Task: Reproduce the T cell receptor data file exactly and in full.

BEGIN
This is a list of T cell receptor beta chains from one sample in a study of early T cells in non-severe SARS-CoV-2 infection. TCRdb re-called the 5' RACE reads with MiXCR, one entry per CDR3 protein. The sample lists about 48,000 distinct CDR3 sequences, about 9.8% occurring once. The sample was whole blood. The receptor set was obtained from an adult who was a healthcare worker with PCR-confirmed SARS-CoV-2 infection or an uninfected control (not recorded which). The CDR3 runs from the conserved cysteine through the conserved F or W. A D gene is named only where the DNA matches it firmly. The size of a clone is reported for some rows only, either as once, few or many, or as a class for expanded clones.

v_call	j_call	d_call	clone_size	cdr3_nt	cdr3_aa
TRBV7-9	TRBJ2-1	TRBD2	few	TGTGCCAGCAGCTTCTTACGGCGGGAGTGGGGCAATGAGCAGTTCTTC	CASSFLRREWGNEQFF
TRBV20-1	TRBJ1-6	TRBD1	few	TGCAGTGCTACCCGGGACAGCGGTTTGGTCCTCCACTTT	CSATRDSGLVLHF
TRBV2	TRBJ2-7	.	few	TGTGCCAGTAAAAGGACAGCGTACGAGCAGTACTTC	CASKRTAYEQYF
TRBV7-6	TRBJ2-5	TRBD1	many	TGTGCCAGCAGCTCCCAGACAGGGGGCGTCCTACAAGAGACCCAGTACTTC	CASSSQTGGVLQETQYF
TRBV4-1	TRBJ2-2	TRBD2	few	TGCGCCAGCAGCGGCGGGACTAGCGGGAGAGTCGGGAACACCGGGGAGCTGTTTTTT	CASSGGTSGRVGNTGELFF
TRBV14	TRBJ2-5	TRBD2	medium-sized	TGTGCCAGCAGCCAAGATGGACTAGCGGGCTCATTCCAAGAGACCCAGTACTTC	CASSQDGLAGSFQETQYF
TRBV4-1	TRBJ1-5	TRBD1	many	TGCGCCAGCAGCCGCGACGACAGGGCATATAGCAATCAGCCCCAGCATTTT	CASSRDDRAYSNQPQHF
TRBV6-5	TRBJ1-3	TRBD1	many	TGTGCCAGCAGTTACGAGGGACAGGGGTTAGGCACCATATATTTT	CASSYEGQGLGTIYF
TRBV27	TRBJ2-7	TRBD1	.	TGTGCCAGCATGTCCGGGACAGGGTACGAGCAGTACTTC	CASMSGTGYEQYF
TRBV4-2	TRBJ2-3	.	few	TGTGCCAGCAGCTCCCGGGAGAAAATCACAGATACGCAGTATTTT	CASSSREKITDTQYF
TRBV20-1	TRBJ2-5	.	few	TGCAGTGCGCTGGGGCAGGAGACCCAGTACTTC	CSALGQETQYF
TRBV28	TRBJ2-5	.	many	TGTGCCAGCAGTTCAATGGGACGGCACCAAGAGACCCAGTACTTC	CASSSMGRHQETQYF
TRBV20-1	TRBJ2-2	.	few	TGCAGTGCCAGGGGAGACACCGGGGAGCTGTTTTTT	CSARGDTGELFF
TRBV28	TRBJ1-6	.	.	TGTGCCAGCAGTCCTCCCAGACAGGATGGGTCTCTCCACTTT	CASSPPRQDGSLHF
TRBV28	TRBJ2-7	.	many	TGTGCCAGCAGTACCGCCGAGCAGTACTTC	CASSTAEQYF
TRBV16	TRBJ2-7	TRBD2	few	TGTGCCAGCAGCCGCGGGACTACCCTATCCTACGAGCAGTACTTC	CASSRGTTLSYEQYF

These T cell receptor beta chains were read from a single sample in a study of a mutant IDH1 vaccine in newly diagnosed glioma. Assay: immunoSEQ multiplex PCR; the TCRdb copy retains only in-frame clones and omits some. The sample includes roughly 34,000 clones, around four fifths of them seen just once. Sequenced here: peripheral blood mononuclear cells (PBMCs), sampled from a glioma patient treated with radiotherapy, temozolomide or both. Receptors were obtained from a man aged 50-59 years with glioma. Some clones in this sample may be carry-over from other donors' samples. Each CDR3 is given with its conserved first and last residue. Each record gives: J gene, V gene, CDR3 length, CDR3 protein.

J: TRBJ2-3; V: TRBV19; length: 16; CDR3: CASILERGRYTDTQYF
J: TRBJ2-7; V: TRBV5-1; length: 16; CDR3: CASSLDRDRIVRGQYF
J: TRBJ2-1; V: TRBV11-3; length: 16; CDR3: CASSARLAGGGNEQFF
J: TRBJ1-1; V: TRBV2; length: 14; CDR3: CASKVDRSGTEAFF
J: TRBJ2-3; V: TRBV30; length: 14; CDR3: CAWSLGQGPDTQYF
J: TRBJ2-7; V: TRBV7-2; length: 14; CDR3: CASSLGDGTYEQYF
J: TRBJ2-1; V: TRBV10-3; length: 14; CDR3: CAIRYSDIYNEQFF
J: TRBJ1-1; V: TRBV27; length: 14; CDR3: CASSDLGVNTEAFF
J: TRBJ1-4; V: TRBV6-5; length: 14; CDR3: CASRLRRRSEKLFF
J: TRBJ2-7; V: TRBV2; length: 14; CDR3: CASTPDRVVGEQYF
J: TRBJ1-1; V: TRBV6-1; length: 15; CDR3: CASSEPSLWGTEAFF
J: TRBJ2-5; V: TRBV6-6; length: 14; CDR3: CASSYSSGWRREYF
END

This is a list of T cell receptor beta chains from one sample in a study of early T cells in non-severe SARS-CoV-2 infection. TCRdb re-called the 5' RACE reads with MiXCR, one entry per CDR3 protein. The sample lists about 48,000 distinct CDR3 sequences, about 9.8% occurring once. The sample was whole blood. The receptor set was obtained from an adult who was a healthcare worker with PCR-confirmed SARS-CoV-2 infection or an uninfected control (not recorded which). The CDR3 runs from the conserved cysteine through the conserved F or W. A D gene is named only where the DNA matches it firmly. The size of a clone is reported for some rows only, either as once, few or many, or as a class for expanded clones.

v_call	j_call	d_call	clone_size	cdr3_nt	cdr3_aa
TRBV7-9	TRBJ2-1	TRBD2	few	TGTGCCAGCAGCTTCTTACGGCGGGAGTGGGGCAATGAGCAGTTCTTC	CASSFLRREWGNEQFF
TRBV20-1	TRBJ1-6	TRBD1	few	TGCAGTGCTACCCGGGACAGCGGTTTGGTCCTCCACTTT	CSATRDSGLVLHF
TRBV2	TRBJ2-7	.	few	TGTGCCAGTAAAAGGACAGCGTACGAGCAGTACTTC	CASKRTAYEQYF
TRBV7-6	TRBJ2-5	TRBD1	many	TGTGCCAGCAGCTCCCAGACAGGGGGCGTCCTACAAGAGACCCAGTACTTC	CASSSQTGGVLQETQYF
TRBV4-1	TRBJ2-2	TRBD2	few	TGCGCCAGCAGCGGCGGGACTAGCGGGAGAGTCGGGAACACCGGGGAGCTGTTTTTT	CASSGGTSGRVGNTGELFF
TRBV14	TRBJ2-5	TRBD2	medium-sized	TGTGCCAGCAGCCAAGATGGACTAGCGGGCTCATTCCAAGAGACCCAGTACTTC	CASSQDGLAGSFQETQYF
TRBV4-1	TRBJ1-5	TRBD1	many	TGCGCCAGCAGCCGCGACGACAGGGCATATAGCAATCAGCCCCAGCATTTT	CASSRDDRAYSNQPQHF
TRBV6-5	TRBJ1-3	TRBD1	many	TGTGCCAGCAGTTACGAGGGACAGGGGTTAGGCACCATATATTTT	CASSYEGQGLGTIYF
TRBV27	TRBJ2-7	TRBD1	.	TGTGCCAGCATGTCCGGGACAGGGTACGAGCAGTACTTC	CASMSGTGYEQYF
TRBV4-2	TRBJ2-3	.	few	TGTGCCAGCAGCTCCCGGGAGAAAATCACAGATACGCAGTATTTT	CASSSREKITDTQYF
TRBV20-1	TRBJ2-5	.	few	TGCAGTGCGCTGGGGCAGGAGACCCAGTACTTC	CSALGQETQYF
TRBV28	TRBJ2-5	.	many	TGTGCCAGCAGTTCAATGGGACGGCACCAAGAGACCCAGTACTTC	CASSSMGRHQETQYF
TRBV20-1	TRBJ2-2	.	few	TGCAGTGCCAGGGGAGACACCGGGGAGCTGTTTTTT	CSARGDTGELFF
TRBV28	TRBJ1-6	.	.	TGTGCCAGCAGTCCTCCCAGACAGGATGGGTCTCTCCACTTT	CASSPPRQDGSLHF
TRBV28	TRBJ2-7	.	many	TGTGCCAGCAGTACCGCCGAGCAGTACTTC	CASSTAEQYF
TRBV16	TRBJ2-7	TRBD2	few	TGTGCCAGCAGCCGCGGGACTACCCTATCCTACGAGCAGTACTTC	CASSRGTTLSYEQYF

These T cell receptor beta chains were read from a single sample in a study of a mutant IDH1 vaccine in newly diagnosed glioma. Assay: immunoSEQ multiplex PCR; the TCRdb copy retains only in-frame clones and omits some. The sample includes roughly 34,000 clones, around four fifths of them seen just once. Sequenced here: peripheral blood mononuclear cells (PBMCs), sampled from a glioma patient treated with radiotherapy, temozolomide or both. Receptors were obtained from a man aged 50-59 years with glioma. Some clones in this sample may be carry-over from other donors' samples. Each CDR3 is given with its conserved first and last residue. Each record gives: J gene, V gene, CDR3 length, CDR3 protein.

J: TRBJ2-3; V: TRBV19; length: 16; CDR3: CASILERGRYTDTQYF
J: TRBJ2-7; V: TRBV5-1; length: 16; CDR3: CASSLDRDRIVRGQYF
J: TRBJ2-1; V: TRBV11-3; length: 16; CDR3: CASSARLAGGGNEQFF
J: TRBJ1-1; V: TRBV2; length: 14; CDR3: CASKVDRSGTEAFF
J: TRBJ2-3; V: TRBV30; length: 14; CDR3: CAWSLGQGPDTQYF
J: TRBJ2-7; V: TRBV7-2; length: 14; CDR3: CASSLGDGTYEQYF
J: TRBJ2-1; V: TRBV10-3; length: 14; CDR3: CAIRYSDIYNEQFF
J: TRBJ1-1; V: TRBV27; length: 14; CDR3: CASSDLGVNTEAFF
J: TRBJ1-4; V: TRBV6-5; length: 14; CDR3: CASRLRRRSEKLFF
J: TRBJ2-7; V: TRBV2; length: 14; CDR3: CASTPDRVVGEQYF
J: TRBJ1-1; V: TRBV6-1; length: 15; CDR3: CASSEPSLWGTEAFF
J: TRBJ2-5; V: TRBV6-6; length: 14; CDR3: CASSYSSGWRREYF